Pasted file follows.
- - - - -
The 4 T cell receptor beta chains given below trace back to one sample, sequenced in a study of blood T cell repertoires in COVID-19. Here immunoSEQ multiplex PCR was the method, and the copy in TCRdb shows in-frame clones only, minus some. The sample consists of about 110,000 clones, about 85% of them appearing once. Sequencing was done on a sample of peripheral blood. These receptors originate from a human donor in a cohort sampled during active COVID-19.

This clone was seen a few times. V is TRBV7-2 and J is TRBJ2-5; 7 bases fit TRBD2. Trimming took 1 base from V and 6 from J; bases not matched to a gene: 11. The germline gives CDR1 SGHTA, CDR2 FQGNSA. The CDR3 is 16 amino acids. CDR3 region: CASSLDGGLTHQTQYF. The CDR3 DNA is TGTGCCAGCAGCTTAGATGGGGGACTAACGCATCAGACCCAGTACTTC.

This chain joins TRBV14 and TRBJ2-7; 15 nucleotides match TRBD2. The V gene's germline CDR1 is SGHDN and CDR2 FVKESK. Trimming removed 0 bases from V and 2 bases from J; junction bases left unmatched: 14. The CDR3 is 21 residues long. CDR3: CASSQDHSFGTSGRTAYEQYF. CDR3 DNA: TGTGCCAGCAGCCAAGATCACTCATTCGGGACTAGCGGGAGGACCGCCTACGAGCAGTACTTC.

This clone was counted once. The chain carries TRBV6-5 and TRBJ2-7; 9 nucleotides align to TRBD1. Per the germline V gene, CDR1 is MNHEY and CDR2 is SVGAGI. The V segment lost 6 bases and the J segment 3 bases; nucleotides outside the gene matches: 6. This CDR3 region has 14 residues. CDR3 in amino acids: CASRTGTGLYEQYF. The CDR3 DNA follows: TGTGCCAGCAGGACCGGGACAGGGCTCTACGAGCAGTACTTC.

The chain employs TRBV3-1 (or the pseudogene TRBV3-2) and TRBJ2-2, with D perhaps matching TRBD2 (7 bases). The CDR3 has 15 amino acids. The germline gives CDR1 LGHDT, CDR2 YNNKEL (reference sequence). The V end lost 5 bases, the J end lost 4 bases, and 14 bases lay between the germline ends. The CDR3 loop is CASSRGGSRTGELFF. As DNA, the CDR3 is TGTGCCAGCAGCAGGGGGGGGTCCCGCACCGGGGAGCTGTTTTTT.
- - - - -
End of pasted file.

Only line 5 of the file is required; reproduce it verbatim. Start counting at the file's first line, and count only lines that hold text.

The chain employs TRBV3-1 (or the pseudogene TRBV3-2) and TRBJ2-2, with D perhaps matching TRBD2 (7 bases). The CDR3 has 15 amino acids. The germline gives CDR1 LGHDT, CDR2 YNNKEL (reference sequence). The V end lost 5 bases, the J end lost 4 bases, and 14 bases lay between the germline ends. The CDR3 loop is CASSRGGSRTGELFF. As DNA, the CDR3 is TGTGCCAGCAGCAGGGGGGGGTCCCGCACCGGGGAGCTGTTTTTT.